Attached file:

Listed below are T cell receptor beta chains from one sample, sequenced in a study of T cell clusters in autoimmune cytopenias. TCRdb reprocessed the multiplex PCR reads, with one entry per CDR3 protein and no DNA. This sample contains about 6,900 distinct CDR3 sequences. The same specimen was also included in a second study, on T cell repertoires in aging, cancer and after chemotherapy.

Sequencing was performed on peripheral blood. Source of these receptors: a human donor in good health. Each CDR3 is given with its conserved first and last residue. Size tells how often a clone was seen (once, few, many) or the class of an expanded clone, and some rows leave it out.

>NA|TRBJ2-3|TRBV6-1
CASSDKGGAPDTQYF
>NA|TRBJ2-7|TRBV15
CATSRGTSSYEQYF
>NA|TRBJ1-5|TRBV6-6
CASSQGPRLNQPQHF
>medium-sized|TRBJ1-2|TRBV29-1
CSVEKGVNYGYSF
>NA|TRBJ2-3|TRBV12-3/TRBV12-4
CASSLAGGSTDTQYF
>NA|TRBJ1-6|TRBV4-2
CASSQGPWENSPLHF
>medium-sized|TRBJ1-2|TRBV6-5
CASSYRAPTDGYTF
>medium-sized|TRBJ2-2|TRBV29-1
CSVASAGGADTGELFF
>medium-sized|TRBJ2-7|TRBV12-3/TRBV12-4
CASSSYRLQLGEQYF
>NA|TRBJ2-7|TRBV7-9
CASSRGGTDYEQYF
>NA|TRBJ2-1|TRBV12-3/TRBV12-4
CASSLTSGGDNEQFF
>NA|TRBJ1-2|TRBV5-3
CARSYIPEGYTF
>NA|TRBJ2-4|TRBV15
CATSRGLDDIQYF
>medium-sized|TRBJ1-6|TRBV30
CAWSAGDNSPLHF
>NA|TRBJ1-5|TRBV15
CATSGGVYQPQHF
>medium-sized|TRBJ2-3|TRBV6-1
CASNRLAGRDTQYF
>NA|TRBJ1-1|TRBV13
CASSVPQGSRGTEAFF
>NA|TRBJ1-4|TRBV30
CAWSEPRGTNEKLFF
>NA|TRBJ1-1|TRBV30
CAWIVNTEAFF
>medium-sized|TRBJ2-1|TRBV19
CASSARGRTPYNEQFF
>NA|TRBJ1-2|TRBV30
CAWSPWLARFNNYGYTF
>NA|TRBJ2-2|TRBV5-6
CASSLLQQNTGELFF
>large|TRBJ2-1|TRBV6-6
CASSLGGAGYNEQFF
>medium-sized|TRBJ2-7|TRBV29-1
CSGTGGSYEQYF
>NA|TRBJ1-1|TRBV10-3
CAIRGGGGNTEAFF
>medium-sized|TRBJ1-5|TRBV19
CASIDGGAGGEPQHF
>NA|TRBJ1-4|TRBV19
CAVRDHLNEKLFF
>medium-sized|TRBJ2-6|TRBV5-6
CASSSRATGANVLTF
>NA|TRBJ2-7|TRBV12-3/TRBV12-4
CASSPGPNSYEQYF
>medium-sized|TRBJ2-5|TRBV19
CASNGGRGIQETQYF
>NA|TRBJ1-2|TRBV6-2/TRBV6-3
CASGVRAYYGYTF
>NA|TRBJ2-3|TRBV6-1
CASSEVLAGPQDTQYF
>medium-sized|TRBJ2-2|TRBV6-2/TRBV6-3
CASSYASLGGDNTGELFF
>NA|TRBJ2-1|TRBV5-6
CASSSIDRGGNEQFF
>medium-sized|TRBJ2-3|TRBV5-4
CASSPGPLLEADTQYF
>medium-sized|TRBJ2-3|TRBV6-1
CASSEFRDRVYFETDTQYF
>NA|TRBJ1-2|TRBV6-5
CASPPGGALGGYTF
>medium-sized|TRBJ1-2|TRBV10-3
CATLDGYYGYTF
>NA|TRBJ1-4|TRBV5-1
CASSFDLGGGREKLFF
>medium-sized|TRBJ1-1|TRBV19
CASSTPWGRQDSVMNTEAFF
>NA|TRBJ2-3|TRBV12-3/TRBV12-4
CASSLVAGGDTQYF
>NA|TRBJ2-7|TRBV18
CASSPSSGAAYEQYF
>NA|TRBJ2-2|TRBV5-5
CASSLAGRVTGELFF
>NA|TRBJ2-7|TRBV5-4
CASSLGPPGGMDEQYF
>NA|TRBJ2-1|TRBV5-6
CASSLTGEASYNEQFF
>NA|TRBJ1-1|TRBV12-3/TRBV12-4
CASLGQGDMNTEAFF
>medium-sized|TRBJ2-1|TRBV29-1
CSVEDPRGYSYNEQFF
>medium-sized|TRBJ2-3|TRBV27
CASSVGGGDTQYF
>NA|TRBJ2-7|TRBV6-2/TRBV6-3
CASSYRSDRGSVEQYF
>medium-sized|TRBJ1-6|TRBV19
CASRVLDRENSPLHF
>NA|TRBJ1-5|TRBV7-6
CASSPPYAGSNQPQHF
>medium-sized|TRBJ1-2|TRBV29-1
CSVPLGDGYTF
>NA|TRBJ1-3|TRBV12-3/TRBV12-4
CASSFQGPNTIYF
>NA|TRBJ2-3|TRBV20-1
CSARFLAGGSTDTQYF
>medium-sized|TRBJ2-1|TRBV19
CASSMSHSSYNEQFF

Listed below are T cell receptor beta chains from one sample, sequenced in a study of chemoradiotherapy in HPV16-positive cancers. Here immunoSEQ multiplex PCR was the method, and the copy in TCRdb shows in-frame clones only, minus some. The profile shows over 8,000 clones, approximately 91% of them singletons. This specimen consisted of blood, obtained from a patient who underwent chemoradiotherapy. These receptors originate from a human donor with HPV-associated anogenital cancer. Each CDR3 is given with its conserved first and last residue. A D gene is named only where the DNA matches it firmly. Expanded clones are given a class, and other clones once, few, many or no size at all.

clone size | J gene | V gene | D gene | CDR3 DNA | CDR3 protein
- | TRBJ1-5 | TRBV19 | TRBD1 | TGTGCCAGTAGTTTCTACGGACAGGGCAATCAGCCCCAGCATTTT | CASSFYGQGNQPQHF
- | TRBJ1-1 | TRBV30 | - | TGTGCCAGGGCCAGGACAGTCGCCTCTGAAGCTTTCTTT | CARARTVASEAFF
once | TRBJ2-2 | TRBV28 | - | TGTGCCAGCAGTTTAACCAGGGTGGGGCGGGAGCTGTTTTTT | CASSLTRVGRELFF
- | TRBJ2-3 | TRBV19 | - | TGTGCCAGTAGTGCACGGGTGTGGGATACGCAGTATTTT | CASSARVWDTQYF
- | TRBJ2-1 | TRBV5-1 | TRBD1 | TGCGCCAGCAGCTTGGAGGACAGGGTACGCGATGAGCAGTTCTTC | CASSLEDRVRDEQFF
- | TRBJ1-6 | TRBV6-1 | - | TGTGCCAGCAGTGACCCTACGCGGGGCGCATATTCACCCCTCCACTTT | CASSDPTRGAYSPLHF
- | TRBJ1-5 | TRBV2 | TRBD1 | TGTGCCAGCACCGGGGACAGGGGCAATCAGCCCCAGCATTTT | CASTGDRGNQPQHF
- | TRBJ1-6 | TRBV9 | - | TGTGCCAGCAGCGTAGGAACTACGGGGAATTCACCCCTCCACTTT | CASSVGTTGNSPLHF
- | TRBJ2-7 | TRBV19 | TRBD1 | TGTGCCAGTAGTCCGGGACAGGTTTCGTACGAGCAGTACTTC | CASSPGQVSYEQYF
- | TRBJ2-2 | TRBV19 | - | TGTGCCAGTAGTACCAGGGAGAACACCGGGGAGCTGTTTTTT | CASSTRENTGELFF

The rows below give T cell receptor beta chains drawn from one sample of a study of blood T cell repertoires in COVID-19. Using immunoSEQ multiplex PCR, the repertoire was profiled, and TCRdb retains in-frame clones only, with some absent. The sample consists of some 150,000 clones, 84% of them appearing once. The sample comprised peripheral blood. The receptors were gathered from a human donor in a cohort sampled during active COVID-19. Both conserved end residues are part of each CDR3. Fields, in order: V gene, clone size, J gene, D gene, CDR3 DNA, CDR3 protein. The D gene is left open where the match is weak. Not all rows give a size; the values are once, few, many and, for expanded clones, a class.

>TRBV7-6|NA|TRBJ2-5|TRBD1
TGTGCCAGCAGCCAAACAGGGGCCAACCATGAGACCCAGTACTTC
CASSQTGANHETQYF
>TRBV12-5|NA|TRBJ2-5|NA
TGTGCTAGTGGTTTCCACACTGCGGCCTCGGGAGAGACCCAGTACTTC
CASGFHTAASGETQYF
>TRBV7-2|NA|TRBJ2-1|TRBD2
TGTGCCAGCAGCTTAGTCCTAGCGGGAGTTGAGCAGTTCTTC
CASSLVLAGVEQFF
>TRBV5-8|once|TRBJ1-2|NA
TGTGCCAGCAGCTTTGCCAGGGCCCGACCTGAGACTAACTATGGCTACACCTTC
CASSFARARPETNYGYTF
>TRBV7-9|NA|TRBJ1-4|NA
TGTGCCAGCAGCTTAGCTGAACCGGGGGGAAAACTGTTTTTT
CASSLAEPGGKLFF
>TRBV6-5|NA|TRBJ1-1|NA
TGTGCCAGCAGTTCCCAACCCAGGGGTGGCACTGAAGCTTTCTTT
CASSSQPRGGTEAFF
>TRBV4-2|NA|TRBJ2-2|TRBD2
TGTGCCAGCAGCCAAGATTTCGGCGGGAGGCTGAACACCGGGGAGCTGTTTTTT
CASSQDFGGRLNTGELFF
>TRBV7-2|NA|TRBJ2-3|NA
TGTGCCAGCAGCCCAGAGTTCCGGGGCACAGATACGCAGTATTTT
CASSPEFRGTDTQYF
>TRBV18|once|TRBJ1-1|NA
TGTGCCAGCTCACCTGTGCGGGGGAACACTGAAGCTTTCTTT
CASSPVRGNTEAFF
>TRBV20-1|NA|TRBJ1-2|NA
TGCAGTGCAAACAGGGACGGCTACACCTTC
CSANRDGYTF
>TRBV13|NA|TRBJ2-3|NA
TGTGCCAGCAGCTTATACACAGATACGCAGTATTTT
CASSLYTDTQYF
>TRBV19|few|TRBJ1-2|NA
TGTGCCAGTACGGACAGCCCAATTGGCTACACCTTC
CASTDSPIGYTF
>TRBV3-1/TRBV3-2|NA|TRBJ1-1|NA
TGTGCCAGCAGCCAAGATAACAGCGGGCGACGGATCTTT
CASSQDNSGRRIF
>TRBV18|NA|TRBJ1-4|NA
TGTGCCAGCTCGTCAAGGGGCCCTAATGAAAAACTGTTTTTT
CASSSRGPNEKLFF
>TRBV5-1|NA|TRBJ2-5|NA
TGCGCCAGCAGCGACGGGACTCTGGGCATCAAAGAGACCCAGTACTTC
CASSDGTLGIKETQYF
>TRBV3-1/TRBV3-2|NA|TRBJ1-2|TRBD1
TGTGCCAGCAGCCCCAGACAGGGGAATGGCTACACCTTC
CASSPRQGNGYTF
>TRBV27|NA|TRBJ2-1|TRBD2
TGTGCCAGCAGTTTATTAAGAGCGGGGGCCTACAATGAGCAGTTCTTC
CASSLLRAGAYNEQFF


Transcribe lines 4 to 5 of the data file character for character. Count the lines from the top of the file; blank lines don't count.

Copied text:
CASSDKGGAPDTQYF
>NA|TRBJ2-7|TRBV15